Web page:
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This is why you’re always late—and it’s not your fault

If you’re part of the 20% of the population who finds it hard to be punctual, this is why.

This is why you’re always late—and it’s not your fault
[Photo: Jaelynn Castillo/Unsplash]
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Confession: I have a tendency to be late . . . but only to certain things. For example, I rarely am late on a deadline or to an interview. I like to be exactly on time and not one minute sooner. However, I’m almost always late to a party, meeting, or appointment.

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Since I write about productivity, organization, and time management, this might seem absurd. And the truth is, I feel bad when I’m late. But after reading Grace Pacie’s book Late! A Timebender’s Guide to Why We Are Late and How We Can Change, I learned that I’m not inconsiderate or a slacker; I’m what she calls a “Timebender.”

“Research shows that 20% of the population finds it hard to be punctual,” says Pacie, who also identifies as a Timebender. “Time seems to work differently for us. We bend time; sometimes it stretches and sometimes it shrinks.”

What Are Timebenders?

The time-bending behavior is made up of components that combine together to make someone late. According to Pacie, Timebenders:

  • Have a problem measuring time and typically underestimate by 20% to 30%
  • Try to fit in extra tasks just before the deadline, because they feel uncomfortable with closure
  • Have a mental block about “transition time” and, as a result, regularly leave home around five minutes later than they intended
  • Subconsciously resist leaving until the last minute, shaving journey times to the minimum and not allowing for the unexpected (or even the expected)

“This is how our thinking becomes illogical, and we end up late even though we wanted to be on time,” she says.

It’s Nature, Not Nurture

People often wonder why you don’t just stop the behavior, but it’s innate, linked to the J-P element of the Myers-Briggs Type Indicator test, says Pacie, adding that Timebenders are Ps.

“Ps have a deep preference for keeping our options open—we don’t like bringing things to a close,” she says. “On the other hand, Js seek closure and can’t wait to get things finished ahead of schedule.”

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Since we’re born this way, Timebenders have a hard time breaking the habit. “I don’t believe we can ever free ourselves from the mindset, but we can act out of preference in the same way that an introvert can adopt extrovert behavior,” says Pacie.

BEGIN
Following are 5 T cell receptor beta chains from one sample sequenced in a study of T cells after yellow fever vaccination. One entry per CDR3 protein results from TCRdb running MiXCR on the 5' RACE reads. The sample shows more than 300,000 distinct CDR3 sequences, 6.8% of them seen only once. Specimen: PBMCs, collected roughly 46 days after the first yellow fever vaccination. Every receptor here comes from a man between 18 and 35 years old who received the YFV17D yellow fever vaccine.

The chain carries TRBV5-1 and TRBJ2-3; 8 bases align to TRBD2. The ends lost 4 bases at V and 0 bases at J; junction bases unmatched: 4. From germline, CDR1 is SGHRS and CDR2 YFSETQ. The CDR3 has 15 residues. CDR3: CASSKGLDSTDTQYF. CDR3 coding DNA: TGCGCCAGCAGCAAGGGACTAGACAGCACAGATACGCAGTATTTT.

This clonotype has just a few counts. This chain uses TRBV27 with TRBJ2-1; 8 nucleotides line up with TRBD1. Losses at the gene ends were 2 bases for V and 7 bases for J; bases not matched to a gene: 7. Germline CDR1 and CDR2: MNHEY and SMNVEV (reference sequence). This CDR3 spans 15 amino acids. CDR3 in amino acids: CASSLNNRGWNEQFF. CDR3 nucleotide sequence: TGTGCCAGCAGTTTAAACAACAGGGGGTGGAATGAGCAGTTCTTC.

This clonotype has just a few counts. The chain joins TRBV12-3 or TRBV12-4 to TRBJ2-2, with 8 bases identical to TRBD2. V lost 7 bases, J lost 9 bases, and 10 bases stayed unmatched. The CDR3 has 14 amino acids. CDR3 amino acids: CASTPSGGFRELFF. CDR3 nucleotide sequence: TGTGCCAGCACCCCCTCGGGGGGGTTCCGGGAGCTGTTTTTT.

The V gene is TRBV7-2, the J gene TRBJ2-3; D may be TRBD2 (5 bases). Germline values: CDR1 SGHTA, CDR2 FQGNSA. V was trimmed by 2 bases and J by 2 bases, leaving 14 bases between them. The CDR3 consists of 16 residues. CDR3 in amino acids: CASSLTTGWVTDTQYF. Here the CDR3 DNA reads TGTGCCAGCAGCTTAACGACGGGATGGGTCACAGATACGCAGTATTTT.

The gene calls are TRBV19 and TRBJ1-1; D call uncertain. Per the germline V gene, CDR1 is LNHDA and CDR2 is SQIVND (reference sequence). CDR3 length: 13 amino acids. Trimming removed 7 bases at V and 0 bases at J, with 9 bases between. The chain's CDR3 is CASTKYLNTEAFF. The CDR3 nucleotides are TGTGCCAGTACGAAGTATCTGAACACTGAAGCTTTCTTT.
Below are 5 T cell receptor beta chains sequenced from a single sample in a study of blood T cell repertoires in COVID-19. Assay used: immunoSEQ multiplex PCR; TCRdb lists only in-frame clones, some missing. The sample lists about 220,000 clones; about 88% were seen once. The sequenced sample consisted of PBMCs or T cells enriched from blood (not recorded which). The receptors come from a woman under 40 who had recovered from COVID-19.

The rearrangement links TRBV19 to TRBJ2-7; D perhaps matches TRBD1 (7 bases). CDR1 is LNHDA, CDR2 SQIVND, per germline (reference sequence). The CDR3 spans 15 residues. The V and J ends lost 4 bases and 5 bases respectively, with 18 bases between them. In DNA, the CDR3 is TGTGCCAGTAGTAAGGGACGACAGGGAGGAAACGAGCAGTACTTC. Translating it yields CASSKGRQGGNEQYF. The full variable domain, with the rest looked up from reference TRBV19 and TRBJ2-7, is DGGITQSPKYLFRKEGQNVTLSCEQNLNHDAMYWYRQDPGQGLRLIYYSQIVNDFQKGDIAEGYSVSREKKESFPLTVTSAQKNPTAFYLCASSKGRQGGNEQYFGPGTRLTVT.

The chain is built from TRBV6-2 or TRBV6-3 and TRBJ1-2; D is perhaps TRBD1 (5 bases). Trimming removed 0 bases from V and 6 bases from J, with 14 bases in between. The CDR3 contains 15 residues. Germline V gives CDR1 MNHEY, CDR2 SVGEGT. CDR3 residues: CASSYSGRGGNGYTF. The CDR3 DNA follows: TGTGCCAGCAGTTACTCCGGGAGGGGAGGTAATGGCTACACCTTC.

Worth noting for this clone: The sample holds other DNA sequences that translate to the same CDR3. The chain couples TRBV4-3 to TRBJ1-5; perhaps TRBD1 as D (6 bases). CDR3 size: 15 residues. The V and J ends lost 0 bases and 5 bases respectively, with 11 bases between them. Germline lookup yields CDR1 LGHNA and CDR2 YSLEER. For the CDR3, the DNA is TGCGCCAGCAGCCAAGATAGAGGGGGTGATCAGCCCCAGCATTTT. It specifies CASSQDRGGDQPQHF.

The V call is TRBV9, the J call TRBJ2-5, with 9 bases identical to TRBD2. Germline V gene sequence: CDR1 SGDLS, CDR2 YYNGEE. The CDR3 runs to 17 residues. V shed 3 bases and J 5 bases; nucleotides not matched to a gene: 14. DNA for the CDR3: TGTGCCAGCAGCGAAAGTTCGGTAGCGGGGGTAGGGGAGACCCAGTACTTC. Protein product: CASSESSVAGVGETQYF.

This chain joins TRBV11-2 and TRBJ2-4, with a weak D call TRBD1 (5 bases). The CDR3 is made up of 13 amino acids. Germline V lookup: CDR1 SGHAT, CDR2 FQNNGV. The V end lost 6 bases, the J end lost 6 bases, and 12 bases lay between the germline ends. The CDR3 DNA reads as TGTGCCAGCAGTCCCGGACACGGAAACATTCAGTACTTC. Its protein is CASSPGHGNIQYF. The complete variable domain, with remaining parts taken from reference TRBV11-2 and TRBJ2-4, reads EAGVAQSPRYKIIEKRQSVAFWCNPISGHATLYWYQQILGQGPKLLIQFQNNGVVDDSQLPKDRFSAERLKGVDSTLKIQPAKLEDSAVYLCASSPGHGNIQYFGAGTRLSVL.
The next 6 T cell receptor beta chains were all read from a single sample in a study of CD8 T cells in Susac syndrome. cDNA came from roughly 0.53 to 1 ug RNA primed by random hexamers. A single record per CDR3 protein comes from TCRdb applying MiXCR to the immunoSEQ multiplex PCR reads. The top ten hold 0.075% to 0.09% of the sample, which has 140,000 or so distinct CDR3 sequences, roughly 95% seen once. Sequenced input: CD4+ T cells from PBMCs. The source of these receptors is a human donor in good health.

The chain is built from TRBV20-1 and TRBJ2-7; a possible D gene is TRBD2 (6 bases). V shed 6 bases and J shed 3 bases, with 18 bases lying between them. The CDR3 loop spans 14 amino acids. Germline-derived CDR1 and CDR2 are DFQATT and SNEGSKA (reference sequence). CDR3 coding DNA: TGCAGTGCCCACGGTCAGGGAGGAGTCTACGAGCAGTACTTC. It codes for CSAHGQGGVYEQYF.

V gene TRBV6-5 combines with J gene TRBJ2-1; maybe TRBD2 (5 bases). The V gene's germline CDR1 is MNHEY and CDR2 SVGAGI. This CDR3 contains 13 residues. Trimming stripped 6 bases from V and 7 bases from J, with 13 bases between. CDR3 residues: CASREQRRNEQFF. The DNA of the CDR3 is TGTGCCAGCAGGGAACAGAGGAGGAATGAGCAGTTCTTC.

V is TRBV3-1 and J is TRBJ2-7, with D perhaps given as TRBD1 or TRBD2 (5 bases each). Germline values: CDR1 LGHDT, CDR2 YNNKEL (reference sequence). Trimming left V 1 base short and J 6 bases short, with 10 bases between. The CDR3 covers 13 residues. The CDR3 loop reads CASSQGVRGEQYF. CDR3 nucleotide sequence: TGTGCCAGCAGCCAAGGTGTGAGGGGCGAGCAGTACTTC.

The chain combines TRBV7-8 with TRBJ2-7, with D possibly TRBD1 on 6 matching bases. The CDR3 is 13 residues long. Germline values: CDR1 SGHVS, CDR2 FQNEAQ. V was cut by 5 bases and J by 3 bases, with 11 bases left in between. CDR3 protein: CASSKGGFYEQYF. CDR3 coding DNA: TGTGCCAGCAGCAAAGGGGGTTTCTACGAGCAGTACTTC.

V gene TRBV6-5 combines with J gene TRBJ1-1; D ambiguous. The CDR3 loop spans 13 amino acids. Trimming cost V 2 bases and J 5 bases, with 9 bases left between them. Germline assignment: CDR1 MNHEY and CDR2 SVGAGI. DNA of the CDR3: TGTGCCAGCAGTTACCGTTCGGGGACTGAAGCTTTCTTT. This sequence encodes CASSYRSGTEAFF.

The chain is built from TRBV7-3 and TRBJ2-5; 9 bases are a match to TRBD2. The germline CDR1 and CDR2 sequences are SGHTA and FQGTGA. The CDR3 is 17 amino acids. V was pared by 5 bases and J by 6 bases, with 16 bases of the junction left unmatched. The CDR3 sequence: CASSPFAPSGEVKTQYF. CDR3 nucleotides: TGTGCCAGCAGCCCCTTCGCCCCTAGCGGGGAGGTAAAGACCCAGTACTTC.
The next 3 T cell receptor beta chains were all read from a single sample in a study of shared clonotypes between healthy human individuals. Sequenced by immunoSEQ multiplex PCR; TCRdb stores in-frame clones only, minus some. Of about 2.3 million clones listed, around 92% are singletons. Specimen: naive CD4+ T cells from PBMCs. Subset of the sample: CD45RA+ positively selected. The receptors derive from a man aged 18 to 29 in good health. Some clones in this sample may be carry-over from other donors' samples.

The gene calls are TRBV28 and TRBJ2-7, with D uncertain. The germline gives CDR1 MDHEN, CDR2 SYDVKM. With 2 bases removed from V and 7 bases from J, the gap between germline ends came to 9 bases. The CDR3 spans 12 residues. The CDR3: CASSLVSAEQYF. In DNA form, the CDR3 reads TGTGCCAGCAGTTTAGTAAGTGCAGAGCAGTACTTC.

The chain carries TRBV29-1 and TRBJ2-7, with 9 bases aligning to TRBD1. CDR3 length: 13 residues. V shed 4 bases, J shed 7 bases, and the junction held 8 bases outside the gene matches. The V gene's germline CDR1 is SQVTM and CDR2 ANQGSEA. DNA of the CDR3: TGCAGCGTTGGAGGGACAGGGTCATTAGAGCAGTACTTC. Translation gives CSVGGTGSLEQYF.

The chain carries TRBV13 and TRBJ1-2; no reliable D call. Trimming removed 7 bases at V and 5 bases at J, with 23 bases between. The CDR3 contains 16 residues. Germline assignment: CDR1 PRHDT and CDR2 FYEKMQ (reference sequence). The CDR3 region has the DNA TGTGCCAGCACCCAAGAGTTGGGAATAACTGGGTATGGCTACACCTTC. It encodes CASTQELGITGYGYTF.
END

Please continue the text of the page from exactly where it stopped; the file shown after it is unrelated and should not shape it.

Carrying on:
Fortunately, being a Timebender is not all bad. “We are universally criticized for being late, but our positive attributes are never acknowledged,” says Pacie. For example, she says Timebenders are often adaptable and flexible. They don’t mind being interrupted by something interesting. They can increase the speed at which they work, focus well under pressure, and are usually good at hitting real deadlines.

Being late is often seen as a character defect, especially in the workplace. However, Pacie says this negative view is out of proportion and should be challenged. “Colleagues who are obsessive about punctuality fail to notice that the person last to arrive is also usually the person last to leave,” she says. “People who arrive early for meetings and events are often less productive than those who arrived a few minutes late, because the Timebenders were working right up to the deadline on their previous task.”

In our personal lives, these advantages can be a harder sell. “Our loved ones can be very hurt when they realize we can be early ‘when it matters,’ but we’re always late for them,” says Pacie. “They think we do it on purpose.”

Breaking the Habit

If you want to kick your chronic lateness habit, there are several things you can do that Pacie outlines in her book. For example, always ask for a deadline.

“A deadline must be real and have consequences; it has no effect if plucked from the air,” she says, adding that deadlines kick Timebenders into action (which explains why I’m not late with my assignments). “We work most effectively just before a deadline.”

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But Pacie cautions Timebenders not to start a job too early as a way to compensate. “You will just fritter away your time until the deadline brings your mind into focus,” she says.

Breaking the habit might be hard, but it’s worthwhile. “Timebenders are often in denial and don’t see themselves as always late, because it doesn’t happen every time,” says Pacie. “This can damage relationships, because it causes pain and anger in our partners. It will help if they can understand that although being on time might be easy for them, it is a more complex problem for 20% of the population. They should know that your timebending also brings advantages to your relationship, and that together you make a good team.”